Mixer Integration

This section describes a couple of packet types that support the tight interaction between DJM mixers and CDJs, specifically the “Fader Start” feature that can start and stop playback in response to movements of channel faders and the cross-fader, and the “Channels on Air” feature that allows players to change the color with which their platter is illuminated depending on whether their output is currently audible in the mix.

Fader Start

Thanks to @ErikMinekus we know that we can cause players to start or stop playing by sending a packet like the one shown below to port 50001 of the players, with appropriate command values for C1 through C4 telling that player what to do. A command value of 00 tells the corresponding player to start playing if it isn’t already, as long as it is positioned at the current cue point. The command 01 tells that player to stop playing and return to the cue point, and the value 02 tells the player to stay in its current state. (It also seems to work to broadcast the packet on port 50001, which makes sense, since it can be interpreted individually by each player, so a single packet can be used to affect the states of all four players if desired.)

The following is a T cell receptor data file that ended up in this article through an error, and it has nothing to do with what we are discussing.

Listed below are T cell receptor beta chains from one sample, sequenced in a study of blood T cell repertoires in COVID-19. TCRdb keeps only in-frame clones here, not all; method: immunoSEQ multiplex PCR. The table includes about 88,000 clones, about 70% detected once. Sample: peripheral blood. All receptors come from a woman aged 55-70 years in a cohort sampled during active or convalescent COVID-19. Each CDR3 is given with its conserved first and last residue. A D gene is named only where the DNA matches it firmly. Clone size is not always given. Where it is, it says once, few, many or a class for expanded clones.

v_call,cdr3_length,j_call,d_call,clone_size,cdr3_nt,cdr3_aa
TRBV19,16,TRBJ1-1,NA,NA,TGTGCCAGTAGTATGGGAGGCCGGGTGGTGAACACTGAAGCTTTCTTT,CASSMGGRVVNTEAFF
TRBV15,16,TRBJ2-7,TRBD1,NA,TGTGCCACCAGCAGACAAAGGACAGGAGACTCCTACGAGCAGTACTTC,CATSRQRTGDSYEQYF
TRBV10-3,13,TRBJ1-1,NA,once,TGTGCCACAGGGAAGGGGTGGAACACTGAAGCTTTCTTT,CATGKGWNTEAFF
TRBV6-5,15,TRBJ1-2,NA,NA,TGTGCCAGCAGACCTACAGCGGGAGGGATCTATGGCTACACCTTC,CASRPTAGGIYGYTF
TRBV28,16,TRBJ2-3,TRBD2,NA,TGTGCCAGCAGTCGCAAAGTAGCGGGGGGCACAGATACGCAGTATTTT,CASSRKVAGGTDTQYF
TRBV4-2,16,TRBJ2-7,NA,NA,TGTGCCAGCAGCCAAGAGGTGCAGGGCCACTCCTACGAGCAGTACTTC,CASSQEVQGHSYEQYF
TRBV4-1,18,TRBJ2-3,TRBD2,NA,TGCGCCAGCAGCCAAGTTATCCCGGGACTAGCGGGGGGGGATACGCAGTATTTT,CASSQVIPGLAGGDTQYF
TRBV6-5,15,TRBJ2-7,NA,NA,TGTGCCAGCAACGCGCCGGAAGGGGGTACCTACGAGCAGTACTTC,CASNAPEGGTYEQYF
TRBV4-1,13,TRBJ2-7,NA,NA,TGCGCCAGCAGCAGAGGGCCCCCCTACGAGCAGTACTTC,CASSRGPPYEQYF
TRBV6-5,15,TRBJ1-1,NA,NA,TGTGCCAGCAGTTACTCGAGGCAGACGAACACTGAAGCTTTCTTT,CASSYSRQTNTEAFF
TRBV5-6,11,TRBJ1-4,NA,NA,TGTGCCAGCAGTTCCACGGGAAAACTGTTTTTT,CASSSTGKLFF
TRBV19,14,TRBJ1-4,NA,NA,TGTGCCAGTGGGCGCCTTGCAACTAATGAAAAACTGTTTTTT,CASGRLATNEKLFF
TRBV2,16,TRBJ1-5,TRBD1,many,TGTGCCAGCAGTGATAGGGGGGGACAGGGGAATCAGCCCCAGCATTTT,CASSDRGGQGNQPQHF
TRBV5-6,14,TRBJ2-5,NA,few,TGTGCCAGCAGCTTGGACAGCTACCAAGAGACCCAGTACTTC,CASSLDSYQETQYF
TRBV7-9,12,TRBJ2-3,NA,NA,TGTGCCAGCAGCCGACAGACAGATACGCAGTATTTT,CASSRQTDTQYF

0123456789abcdef5173707431576d4a4f4c020010Device Name (padded with 00)012000DlenrC1C2C3C4
Fader start packet.

Since this packet uses subtype 00, the length sent in lenr has the value 0004, reflecting the four bytes which follow it.

The XDJ-XZ does not support fader start, and its built-in decks do not respond to the command even if they are sent from another program.

Channels on Air

Thanks to @jan2000 we know how the mixer reports which channels are currently on-air, and we can simulate this feature ourselves when there is no DJM (or XDJ-XZ) on the network. (If there is a DJM or XDJ-XZ present, it will quickly reassert its own on-air state for all the channels.)

The mixer broadcasts a packet like the one shown below to port 50001, with appropriate flag values for F1 through F4 telling each player whether its channel is on-air. A flag value of 00 tells the corresponding player it is off the air (silenced, either due to the cross fader, channel fader, or input source switch for that channel), while 01 means the player’s channel is on the air.

0123456789abcdef5173707431576d4a4f4c030010Device Name (padded with 00)012000DlenrF1F2F3F40000000000
On Air flags packet.

Since this packet uses subtype 00, the length sent in lenr has the value 0009, reflecting the nine bytes which follow it.